For a higher level of security, use the document open settings to restrict the opening of the PDF in addition to the medium level document restrictions using a different password than the medium level password. This will enable you to control who can and cannot open your CV and still control what they can do once they have opened the document. If you chose this higher security route, I will leave it up to you as to how you would like people to get the password to be able to open the document. A simple suggestion might be to have someone who would like to see your CV submit a request on your personal website asking for the password. Get creative, but always be aware of who you are giving viewing access to.
- Translators, cross-reference contact information with information found on the actual company’s website. There are also a number of references on LinkedIn and translator fora that you can go to see if anyone else has written about a company that has contacted you for services. And head over to http://www.translator-scammers.com/ and do a quick search to see if someone who contacted you is on the scammer list.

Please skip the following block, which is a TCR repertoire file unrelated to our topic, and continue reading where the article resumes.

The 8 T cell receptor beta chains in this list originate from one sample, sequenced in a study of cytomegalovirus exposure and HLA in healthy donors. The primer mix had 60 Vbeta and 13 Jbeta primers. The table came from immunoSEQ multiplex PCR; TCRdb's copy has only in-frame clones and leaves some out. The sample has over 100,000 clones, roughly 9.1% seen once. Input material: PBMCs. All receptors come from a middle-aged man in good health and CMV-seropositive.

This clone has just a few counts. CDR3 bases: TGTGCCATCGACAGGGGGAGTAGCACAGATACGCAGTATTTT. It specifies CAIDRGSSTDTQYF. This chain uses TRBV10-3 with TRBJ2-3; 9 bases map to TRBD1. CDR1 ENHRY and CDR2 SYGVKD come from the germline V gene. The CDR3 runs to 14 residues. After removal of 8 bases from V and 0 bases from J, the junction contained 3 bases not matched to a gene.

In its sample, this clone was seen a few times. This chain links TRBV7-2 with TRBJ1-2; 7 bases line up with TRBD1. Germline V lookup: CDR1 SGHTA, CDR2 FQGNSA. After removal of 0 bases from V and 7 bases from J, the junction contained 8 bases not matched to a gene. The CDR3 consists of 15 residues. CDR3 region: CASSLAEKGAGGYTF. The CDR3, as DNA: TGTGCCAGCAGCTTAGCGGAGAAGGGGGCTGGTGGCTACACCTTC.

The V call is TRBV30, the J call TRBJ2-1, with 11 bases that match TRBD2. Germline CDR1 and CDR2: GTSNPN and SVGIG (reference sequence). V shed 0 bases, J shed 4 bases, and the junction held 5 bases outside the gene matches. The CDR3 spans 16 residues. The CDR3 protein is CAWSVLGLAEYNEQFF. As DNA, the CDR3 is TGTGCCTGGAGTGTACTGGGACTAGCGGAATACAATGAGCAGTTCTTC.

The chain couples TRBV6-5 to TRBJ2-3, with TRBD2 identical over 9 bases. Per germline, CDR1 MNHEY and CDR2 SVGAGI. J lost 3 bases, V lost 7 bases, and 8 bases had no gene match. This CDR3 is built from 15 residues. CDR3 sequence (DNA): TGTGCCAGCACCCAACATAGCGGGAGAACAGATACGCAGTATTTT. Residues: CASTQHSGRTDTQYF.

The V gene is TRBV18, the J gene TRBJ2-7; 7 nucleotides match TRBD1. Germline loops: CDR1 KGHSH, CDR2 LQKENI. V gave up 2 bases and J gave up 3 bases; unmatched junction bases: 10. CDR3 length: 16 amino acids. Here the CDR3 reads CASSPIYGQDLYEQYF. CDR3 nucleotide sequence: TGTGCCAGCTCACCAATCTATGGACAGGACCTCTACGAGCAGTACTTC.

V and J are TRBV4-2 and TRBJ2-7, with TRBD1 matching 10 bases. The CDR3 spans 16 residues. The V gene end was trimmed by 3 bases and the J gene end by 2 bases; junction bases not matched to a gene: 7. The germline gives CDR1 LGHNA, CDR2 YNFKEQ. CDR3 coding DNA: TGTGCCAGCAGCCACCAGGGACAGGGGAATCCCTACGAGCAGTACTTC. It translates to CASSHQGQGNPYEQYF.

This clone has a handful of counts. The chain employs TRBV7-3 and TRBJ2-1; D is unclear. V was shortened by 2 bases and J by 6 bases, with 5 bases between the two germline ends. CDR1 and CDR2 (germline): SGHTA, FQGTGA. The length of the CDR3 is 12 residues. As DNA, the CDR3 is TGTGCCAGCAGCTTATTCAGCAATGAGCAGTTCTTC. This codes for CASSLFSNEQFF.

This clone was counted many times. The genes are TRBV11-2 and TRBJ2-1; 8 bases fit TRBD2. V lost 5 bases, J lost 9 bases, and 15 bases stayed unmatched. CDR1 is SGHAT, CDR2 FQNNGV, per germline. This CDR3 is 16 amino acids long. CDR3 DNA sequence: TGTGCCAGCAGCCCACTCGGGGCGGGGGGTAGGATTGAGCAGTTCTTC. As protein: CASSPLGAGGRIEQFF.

- Translation companies, when looking over resumes, check out the person’s contact information on their resume as well as cross-reference it on their profiles on translatorscafe, proz, professional association directories, etc. (when all else fails, I would trust the professional association directory than any other source). If something does not quite add up, the translator might appreciate it if you sent them a message letting them know about the contact information discrepancy.